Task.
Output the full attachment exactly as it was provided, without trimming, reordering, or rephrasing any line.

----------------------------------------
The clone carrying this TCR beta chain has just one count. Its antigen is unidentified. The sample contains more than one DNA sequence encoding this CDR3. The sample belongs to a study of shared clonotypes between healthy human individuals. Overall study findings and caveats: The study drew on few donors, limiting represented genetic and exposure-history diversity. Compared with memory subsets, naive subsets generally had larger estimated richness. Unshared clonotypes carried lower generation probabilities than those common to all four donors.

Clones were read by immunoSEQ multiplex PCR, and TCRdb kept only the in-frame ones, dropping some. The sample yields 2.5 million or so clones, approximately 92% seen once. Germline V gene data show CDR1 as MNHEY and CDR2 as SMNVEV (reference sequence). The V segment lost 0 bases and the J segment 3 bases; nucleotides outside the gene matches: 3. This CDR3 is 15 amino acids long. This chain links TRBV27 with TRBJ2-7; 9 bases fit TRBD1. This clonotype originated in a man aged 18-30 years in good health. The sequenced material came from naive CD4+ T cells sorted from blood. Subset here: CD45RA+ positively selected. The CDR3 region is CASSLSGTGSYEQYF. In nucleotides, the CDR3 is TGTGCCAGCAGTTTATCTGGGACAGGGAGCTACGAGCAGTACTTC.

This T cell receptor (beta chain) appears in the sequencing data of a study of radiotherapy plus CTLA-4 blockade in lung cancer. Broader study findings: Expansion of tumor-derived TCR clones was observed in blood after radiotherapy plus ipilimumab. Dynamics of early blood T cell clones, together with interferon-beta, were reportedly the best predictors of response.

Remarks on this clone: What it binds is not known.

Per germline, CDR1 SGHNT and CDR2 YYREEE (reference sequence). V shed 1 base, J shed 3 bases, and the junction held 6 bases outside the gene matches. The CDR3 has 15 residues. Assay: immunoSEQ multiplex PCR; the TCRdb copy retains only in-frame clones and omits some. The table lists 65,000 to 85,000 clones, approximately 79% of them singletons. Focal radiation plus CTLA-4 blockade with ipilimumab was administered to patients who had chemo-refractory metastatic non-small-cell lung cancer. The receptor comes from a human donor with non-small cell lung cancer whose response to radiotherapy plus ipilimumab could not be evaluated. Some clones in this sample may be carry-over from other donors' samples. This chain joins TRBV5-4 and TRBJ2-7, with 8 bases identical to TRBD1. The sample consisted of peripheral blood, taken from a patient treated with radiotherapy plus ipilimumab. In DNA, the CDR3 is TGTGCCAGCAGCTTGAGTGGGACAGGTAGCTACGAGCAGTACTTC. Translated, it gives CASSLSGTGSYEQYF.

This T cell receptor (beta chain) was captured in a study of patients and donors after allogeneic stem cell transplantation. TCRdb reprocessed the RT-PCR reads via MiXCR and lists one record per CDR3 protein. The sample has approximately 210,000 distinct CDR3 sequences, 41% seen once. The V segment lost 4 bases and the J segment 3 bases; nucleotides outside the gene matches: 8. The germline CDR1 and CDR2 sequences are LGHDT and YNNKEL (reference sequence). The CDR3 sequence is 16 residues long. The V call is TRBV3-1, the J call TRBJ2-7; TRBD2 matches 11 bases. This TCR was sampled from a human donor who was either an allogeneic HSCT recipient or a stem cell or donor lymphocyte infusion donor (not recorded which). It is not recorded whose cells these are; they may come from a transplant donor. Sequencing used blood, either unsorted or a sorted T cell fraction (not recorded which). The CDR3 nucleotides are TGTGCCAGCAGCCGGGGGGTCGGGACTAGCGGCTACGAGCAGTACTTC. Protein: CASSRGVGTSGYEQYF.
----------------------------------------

The clone carrying this TCR beta chain has just one count. Its antigen is unidentified. The sample contains more than one DNA sequence encoding this CDR3. The sample belongs to a study of shared clonotypes between healthy human individuals. Overall study findings and caveats: The study drew on few donors, limiting represented genetic and exposure-history diversity. Compared with memory subsets, naive subsets generally had larger estimated richness. Unshared clonotypes carried lower generation probabilities than those common to all four donors.

Clones were read by immunoSEQ multiplex PCR, and TCRdb kept only the in-frame ones, dropping some. The sample yields 2.5 million or so clones, approximately 92% seen once. Germline V gene data show CDR1 as MNHEY and CDR2 as SMNVEV (reference sequence). The V segment lost 0 bases and the J segment 3 bases; nucleotides outside the gene matches: 3. This CDR3 is 15 amino acids long. This chain links TRBV27 with TRBJ2-7; 9 bases fit TRBD1. This clonotype originated in a man aged 18-30 years in good health. The sequenced material came from naive CD4+ T cells sorted from blood. Subset here: CD45RA+ positively selected. The CDR3 region is CASSLSGTGSYEQYF. In nucleotides, the CDR3 is TGTGCCAGCAGTTTATCTGGGACAGGGAGCTACGAGCAGTACTTC.

This T cell receptor (beta chain) appears in the sequencing data of a study of radiotherapy plus CTLA-4 blockade in lung cancer. Broader study findings: Expansion of tumor-derived TCR clones was observed in blood after radiotherapy plus ipilimumab. Dynamics of early blood T cell clones, together with interferon-beta, were reportedly the best predictors of response.

Remarks on this clone: What it binds is not known.

Per germline, CDR1 SGHNT and CDR2 YYREEE (reference sequence). V shed 1 base, J shed 3 bases, and the junction held 6 bases outside the gene matches. The CDR3 has 15 residues. Assay: immunoSEQ multiplex PCR; the TCRdb copy retains only in-frame clones and omits some. The table lists 65,000 to 85,000 clones, approximately 79% of them singletons. Focal radiation plus CTLA-4 blockade with ipilimumab was administered to patients who had chemo-refractory metastatic non-small-cell lung cancer. The receptor comes from a human donor with non-small cell lung cancer whose response to radiotherapy plus ipilimumab could not be evaluated. Some clones in this sample may be carry-over from other donors' samples. This chain joins TRBV5-4 and TRBJ2-7, with 8 bases identical to TRBD1. The sample consisted of peripheral blood, taken from a patient treated with radiotherapy plus ipilimumab. In DNA, the CDR3 is TGTGCCAGCAGCTTGAGTGGGACAGGTAGCTACGAGCAGTACTTC. Translated, it gives CASSLSGTGSYEQYF.

This T cell receptor (beta chain) was captured in a study of patients and donors after allogeneic stem cell transplantation. TCRdb reprocessed the RT-PCR reads via MiXCR and lists one record per CDR3 protein. The sample has approximately 210,000 distinct CDR3 sequences, 41% seen once. The V segment lost 4 bases and the J segment 3 bases; nucleotides outside the gene matches: 8. The germline CDR1 and CDR2 sequences are LGHDT and YNNKEL (reference sequence). The CDR3 sequence is 16 residues long. The V call is TRBV3-1, the J call TRBJ2-7; TRBD2 matches 11 bases. This TCR was sampled from a human donor who was either an allogeneic HSCT recipient or a stem cell or donor lymphocyte infusion donor (not recorded which). It is not recorded whose cells these are; they may come from a transplant donor. Sequencing used blood, either unsorted or a sorted T cell fraction (not recorded which). The CDR3 nucleotides are TGTGCCAGCAGCCGGGGGGTCGGGACTAGCGGCTACGAGCAGTACTTC. Protein: CASSRGVGTSGYEQYF.